Reference : Multifaceted Brain Networks Reconfiguration in Disorders of Consciousness Uncovered b...
Scientific journals : Article
Human health sciences : Neurology
http://hdl.handle.net/2268/214988
Multifaceted Brain Networks Reconfiguration in Disorders of Consciousness Uncovered by Co-Activation Patterns
English
Di Perri, Carol [Université de Liège - ULiege > > GIGA : Coma Group >]
Amico, Enrico [> >]
Heine, Lizette mailto [Université de Liège - ULiege > > Centre de recherches du cyclotron >]
Annen, Jitka mailto [Université de Liège - ULiege > > Centre de recherches du cyclotron >]
Martial, Charlotte mailto [Université de Liège - ULiege > > GIGA : Coma Group >]
Larroque, Stephen mailto [Université de Liège - ULiege > > GIGA : Coma Group >]
Soddu, Andrea mailto [Université de Liège - ULiege > > Centre de recherches du cyclotron >]
Marinazzo, Daniele [> >]
LAUREYS, Steven mailto [Centre Hospitalier Universitaire de Liège - CHU > > Service de neurologie >]
In press
Human Brain Mapping
Wiley Liss
Yes (verified by ORBi)
International
1065-9471
1097-0193
New York
NY
[en] Introduction: Given that recent research has shown that functional connectivity is not a static phenomenon, we aim to investigate the dynamic properties of the default mode network’s (DMN) connectivity in patients with disorders of consciousness. Methods: Resting-state fMRI volumes of a convenience sample of 17 patients in unresponsive wakefulness syndrome (UWS) and controls were reduced to a spatiotemporal point process by selecting critical time points in the posterior cingulate cortex (PCC). Spatial clustering was performed on the extracted PCC time frames to obtain 8 different co-activation patterns (CAPs). We investigated spatial connectivity patterns positively and negatively correlated with PCC using both CAPs and standard stationary method. We calculated CAPs occurrences and the total number of frames. Results: Compared to controls, patients showed (i) decreased within-network positive correlations and between-network negative correlations, (ii) emergence of “pathological” within-network negative correlations and between-network positive correlations (better defined with CAPs), and (iii) “pathological” increases in within-network positive correlations and between-network negative correlations (only detectable using CAPs). Patients showed decreased occurrence of DMN-like CAPs (1–2) compared to controls. No between-group differences were observed in the total number of frames Conclusion: CAPs reveal at a more fine-grained level the multifaceted spatial connectivity reconfiguration following the DMN disruption in UWS patients, which is more complex than previously thought and suggests alternative anatomical substrates for consciousness. BOLD fluctuations do not seem to differ between patients and controls, suggesting that BOLD response represents an intrinsic feature of the signal, and therefore that spatial configuration is more important for consciousness than BOLD activation itself.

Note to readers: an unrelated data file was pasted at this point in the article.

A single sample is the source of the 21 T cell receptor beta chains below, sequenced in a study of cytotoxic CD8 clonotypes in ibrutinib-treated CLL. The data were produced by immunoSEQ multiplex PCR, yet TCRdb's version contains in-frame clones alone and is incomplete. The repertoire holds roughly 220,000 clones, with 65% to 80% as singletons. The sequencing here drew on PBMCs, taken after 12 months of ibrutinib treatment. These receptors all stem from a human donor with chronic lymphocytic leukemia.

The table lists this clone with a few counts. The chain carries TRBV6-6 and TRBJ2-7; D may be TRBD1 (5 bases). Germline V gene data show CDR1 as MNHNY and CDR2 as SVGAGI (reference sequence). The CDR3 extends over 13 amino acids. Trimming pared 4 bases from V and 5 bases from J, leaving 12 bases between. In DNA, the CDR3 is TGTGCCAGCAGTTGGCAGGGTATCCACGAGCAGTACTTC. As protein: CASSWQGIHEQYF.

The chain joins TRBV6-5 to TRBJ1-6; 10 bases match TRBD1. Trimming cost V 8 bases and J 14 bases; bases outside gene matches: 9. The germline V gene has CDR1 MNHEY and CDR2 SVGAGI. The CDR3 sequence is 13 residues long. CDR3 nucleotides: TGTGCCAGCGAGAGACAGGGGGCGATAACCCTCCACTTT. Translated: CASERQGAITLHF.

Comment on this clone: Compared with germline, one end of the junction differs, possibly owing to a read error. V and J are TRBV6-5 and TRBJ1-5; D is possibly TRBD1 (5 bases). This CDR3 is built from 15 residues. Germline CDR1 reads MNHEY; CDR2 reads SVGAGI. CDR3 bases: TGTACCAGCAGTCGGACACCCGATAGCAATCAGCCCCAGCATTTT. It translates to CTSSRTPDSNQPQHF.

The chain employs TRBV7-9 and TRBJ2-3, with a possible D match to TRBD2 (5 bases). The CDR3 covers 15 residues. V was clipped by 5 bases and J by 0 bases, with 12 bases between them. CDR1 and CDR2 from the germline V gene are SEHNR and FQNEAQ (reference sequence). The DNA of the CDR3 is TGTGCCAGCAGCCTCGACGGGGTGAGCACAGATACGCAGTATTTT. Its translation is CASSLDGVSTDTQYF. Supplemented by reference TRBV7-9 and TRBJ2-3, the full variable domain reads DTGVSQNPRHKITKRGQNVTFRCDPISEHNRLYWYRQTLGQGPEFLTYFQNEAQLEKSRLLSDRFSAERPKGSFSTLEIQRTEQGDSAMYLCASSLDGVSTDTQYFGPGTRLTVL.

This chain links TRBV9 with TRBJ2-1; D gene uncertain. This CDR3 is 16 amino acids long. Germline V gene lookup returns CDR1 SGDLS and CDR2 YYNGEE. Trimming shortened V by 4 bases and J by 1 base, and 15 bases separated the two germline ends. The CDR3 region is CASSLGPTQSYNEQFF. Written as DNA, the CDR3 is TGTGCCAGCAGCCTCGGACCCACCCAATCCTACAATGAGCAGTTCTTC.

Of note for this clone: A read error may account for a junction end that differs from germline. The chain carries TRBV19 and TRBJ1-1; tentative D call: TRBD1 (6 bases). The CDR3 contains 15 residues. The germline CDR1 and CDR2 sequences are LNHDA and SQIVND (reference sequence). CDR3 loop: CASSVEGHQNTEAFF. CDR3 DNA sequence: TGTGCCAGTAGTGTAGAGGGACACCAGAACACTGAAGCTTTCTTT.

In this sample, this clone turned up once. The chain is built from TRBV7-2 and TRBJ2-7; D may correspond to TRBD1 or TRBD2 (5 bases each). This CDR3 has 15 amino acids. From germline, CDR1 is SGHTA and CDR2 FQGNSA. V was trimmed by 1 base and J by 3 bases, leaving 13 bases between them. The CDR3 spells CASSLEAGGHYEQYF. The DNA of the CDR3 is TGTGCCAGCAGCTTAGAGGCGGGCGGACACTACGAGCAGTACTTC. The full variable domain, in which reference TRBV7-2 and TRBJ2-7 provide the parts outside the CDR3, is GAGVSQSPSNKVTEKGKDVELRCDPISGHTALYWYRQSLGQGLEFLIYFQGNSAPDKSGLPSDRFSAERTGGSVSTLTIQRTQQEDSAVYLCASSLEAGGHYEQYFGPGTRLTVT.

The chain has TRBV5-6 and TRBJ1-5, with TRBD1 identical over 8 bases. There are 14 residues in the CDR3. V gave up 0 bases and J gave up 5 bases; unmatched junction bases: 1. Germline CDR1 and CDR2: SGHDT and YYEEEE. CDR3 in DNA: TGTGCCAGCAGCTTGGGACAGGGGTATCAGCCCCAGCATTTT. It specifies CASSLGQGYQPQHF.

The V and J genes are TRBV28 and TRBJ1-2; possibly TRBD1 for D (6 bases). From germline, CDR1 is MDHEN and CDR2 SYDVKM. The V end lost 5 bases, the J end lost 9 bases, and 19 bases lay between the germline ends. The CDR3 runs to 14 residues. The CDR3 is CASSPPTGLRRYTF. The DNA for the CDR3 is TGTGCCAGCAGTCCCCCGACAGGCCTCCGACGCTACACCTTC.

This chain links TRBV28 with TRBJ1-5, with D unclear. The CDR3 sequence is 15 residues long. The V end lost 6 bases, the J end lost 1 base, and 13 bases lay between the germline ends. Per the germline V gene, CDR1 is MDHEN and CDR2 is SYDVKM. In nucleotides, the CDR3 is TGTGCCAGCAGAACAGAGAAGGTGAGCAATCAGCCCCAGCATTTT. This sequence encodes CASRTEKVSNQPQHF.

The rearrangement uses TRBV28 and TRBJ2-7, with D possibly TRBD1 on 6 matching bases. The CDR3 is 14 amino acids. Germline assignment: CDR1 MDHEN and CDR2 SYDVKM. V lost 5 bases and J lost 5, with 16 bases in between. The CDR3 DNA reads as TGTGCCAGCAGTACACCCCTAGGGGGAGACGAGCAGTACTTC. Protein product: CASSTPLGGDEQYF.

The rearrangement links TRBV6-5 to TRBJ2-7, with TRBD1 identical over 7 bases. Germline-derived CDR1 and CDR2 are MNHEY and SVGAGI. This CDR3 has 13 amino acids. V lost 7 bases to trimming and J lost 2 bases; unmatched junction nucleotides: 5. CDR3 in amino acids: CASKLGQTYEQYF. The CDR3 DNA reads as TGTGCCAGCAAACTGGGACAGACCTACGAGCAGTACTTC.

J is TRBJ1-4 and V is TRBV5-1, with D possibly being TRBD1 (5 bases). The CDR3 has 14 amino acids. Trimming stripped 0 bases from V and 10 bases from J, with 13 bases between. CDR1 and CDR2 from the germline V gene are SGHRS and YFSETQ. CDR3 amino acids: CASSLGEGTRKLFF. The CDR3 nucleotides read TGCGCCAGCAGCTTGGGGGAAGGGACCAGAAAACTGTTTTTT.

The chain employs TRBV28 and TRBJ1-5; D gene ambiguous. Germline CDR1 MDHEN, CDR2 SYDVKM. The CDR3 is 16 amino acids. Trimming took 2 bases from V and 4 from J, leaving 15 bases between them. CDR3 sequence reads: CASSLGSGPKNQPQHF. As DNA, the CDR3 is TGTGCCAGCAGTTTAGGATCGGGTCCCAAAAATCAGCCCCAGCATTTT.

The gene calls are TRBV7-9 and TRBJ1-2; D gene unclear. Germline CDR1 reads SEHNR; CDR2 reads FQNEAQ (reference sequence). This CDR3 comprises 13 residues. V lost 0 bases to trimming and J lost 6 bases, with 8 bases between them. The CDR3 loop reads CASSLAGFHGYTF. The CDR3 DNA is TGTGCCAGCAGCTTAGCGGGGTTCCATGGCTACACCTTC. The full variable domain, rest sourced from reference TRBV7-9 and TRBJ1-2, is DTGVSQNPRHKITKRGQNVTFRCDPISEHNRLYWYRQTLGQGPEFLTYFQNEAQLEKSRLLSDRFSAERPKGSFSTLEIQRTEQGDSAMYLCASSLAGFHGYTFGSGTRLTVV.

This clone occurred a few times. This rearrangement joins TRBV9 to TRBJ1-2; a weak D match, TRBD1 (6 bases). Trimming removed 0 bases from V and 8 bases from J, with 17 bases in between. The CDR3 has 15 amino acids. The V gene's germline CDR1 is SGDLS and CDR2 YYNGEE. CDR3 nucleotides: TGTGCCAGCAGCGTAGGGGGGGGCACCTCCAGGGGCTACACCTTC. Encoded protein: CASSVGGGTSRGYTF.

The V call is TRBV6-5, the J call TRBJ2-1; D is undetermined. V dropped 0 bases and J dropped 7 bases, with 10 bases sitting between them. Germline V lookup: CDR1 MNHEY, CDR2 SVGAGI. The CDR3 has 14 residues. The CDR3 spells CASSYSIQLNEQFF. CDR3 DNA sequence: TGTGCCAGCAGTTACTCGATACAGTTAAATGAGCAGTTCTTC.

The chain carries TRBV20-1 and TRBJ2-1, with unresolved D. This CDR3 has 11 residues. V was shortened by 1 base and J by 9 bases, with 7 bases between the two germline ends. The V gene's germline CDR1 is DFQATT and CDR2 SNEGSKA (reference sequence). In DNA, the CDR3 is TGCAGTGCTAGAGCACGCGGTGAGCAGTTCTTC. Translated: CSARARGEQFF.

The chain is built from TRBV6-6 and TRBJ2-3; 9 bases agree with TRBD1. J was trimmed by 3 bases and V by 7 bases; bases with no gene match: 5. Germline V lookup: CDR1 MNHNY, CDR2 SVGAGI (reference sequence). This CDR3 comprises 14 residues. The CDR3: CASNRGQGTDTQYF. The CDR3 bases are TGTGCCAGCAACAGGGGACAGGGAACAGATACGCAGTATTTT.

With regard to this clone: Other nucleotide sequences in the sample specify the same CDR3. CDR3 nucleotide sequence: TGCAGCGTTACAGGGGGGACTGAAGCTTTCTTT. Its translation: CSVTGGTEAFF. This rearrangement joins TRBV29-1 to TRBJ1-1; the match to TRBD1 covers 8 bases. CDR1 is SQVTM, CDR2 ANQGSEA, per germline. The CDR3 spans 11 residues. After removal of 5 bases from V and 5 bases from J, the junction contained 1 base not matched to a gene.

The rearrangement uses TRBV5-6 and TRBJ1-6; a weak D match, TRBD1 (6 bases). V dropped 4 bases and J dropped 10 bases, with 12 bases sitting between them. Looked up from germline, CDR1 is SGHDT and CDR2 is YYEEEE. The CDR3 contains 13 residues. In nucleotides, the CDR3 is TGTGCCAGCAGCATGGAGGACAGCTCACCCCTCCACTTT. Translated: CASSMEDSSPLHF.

http://hdl.handle.net/2268/214988
10.1002/hbm.23826

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